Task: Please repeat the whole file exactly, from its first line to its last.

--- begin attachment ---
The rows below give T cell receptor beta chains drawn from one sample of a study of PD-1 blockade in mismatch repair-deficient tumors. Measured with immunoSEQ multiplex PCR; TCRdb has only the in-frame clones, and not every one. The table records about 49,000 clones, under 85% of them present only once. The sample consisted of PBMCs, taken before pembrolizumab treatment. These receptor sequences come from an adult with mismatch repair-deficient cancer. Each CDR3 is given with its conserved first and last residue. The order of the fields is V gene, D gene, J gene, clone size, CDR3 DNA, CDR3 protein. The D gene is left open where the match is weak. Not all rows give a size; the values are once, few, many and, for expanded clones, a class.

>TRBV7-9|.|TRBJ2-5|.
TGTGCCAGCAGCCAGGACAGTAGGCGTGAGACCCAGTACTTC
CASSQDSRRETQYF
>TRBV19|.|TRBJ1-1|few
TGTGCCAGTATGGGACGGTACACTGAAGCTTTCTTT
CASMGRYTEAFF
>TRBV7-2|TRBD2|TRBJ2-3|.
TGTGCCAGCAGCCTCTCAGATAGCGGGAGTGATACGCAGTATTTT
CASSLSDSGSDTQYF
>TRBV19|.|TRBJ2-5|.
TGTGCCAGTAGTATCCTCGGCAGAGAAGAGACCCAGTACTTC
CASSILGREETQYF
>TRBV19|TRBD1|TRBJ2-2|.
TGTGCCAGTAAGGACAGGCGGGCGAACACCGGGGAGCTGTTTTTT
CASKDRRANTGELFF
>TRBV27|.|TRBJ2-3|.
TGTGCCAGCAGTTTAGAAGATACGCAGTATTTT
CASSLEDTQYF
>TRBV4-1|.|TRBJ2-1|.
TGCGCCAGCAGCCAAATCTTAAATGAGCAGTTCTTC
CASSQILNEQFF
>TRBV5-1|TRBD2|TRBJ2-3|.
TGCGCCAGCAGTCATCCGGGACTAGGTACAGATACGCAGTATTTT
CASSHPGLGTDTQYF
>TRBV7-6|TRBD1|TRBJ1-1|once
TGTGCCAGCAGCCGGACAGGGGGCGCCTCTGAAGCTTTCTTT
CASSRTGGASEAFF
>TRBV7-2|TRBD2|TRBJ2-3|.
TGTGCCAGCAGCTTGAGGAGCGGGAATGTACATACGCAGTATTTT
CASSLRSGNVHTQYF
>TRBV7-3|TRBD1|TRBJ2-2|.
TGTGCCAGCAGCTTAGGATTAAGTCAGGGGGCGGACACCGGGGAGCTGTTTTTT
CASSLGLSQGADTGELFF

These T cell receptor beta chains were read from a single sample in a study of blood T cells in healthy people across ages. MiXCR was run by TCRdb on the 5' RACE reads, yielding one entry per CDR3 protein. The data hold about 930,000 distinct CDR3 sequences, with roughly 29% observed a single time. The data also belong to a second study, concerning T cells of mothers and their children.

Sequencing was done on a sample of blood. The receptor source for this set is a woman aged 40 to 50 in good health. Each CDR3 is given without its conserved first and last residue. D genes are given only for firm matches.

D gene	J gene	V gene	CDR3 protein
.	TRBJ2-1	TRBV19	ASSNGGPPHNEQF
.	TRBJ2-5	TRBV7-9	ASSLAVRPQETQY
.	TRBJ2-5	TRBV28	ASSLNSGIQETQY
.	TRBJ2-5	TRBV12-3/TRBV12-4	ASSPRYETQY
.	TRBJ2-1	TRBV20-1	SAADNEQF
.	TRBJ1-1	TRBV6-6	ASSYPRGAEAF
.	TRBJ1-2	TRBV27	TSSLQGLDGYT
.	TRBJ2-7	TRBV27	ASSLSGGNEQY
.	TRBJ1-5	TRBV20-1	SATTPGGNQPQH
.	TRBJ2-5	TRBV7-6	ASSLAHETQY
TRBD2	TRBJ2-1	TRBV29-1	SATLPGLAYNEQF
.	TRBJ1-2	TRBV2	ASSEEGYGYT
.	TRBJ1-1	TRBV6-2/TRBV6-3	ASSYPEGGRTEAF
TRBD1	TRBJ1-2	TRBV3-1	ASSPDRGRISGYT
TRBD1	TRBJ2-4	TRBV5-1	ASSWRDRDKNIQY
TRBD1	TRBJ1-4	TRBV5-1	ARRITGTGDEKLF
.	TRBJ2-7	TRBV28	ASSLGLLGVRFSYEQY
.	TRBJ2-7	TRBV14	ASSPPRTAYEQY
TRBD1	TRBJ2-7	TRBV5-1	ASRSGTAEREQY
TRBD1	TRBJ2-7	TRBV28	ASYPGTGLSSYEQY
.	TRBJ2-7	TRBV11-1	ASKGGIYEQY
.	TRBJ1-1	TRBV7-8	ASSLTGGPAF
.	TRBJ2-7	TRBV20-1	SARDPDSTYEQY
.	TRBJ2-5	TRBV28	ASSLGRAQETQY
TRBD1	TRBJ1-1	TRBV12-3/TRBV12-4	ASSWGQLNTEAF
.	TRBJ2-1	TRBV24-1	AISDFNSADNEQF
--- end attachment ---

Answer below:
The rows below give T cell receptor beta chains drawn from one sample of a study of PD-1 blockade in mismatch repair-deficient tumors. Measured with immunoSEQ multiplex PCR; TCRdb has only the in-frame clones, and not every one. The table records about 49,000 clones, under 85% of them present only once. The sample consisted of PBMCs, taken before pembrolizumab treatment. These receptor sequences come from an adult with mismatch repair-deficient cancer. Each CDR3 is given with its conserved first and last residue. The order of the fields is V gene, D gene, J gene, clone size, CDR3 DNA, CDR3 protein. The D gene is left open where the match is weak. Not all rows give a size; the values are once, few, many and, for expanded clones, a class.

>TRBV7-9|.|TRBJ2-5|.
TGTGCCAGCAGCCAGGACAGTAGGCGTGAGACCCAGTACTTC
CASSQDSRRETQYF
>TRBV19|.|TRBJ1-1|few
TGTGCCAGTATGGGACGGTACACTGAAGCTTTCTTT
CASMGRYTEAFF
>TRBV7-2|TRBD2|TRBJ2-3|.
TGTGCCAGCAGCCTCTCAGATAGCGGGAGTGATACGCAGTATTTT
CASSLSDSGSDTQYF
>TRBV19|.|TRBJ2-5|.
TGTGCCAGTAGTATCCTCGGCAGAGAAGAGACCCAGTACTTC
CASSILGREETQYF
>TRBV19|TRBD1|TRBJ2-2|.
TGTGCCAGTAAGGACAGGCGGGCGAACACCGGGGAGCTGTTTTTT
CASKDRRANTGELFF
>TRBV27|.|TRBJ2-3|.
TGTGCCAGCAGTTTAGAAGATACGCAGTATTTT
CASSLEDTQYF
>TRBV4-1|.|TRBJ2-1|.
TGCGCCAGCAGCCAAATCTTAAATGAGCAGTTCTTC
CASSQILNEQFF
>TRBV5-1|TRBD2|TRBJ2-3|.
TGCGCCAGCAGTCATCCGGGACTAGGTACAGATACGCAGTATTTT
CASSHPGLGTDTQYF
>TRBV7-6|TRBD1|TRBJ1-1|once
TGTGCCAGCAGCCGGACAGGGGGCGCCTCTGAAGCTTTCTTT
CASSRTGGASEAFF
>TRBV7-2|TRBD2|TRBJ2-3|.
TGTGCCAGCAGCTTGAGGAGCGGGAATGTACATACGCAGTATTTT
CASSLRSGNVHTQYF
>TRBV7-3|TRBD1|TRBJ2-2|.
TGTGCCAGCAGCTTAGGATTAAGTCAGGGGGCGGACACCGGGGAGCTGTTTTTT
CASSLGLSQGADTGELFF

These T cell receptor beta chains were read from a single sample in a study of blood T cells in healthy people across ages. MiXCR was run by TCRdb on the 5' RACE reads, yielding one entry per CDR3 protein. The data hold about 930,000 distinct CDR3 sequences, with roughly 29% observed a single time. The data also belong to a second study, concerning T cells of mothers and their children.

Sequencing was done on a sample of blood. The receptor source for this set is a woman aged 40 to 50 in good health. Each CDR3 is given without its conserved first and last residue. D genes are given only for firm matches.

D gene	J gene	V gene	CDR3 protein
.	TRBJ2-1	TRBV19	ASSNGGPPHNEQF
.	TRBJ2-5	TRBV7-9	ASSLAVRPQETQY
.	TRBJ2-5	TRBV28	ASSLNSGIQETQY
.	TRBJ2-5	TRBV12-3/TRBV12-4	ASSPRYETQY
.	TRBJ2-1	TRBV20-1	SAADNEQF
.	TRBJ1-1	TRBV6-6	ASSYPRGAEAF
.	TRBJ1-2	TRBV27	TSSLQGLDGYT
.	TRBJ2-7	TRBV27	ASSLSGGNEQY
.	TRBJ1-5	TRBV20-1	SATTPGGNQPQH
.	TRBJ2-5	TRBV7-6	ASSLAHETQY
TRBD2	TRBJ2-1	TRBV29-1	SATLPGLAYNEQF
.	TRBJ1-2	TRBV2	ASSEEGYGYT
.	TRBJ1-1	TRBV6-2/TRBV6-3	ASSYPEGGRTEAF
TRBD1	TRBJ1-2	TRBV3-1	ASSPDRGRISGYT
TRBD1	TRBJ2-4	TRBV5-1	ASSWRDRDKNIQY
TRBD1	TRBJ1-4	TRBV5-1	ARRITGTGDEKLF
.	TRBJ2-7	TRBV28	ASSLGLLGVRFSYEQY
.	TRBJ2-7	TRBV14	ASSPPRTAYEQY
TRBD1	TRBJ2-7	TRBV5-1	ASRSGTAEREQY
TRBD1	TRBJ2-7	TRBV28	ASYPGTGLSSYEQY
.	TRBJ2-7	TRBV11-1	ASKGGIYEQY
.	TRBJ1-1	TRBV7-8	ASSLTGGPAF
.	TRBJ2-7	TRBV20-1	SARDPDSTYEQY
.	TRBJ2-5	TRBV28	ASSLGRAQETQY
TRBD1	TRBJ1-1	TRBV12-3/TRBV12-4	ASSWGQLNTEAF
.	TRBJ2-1	TRBV24-1	AISDFNSADNEQF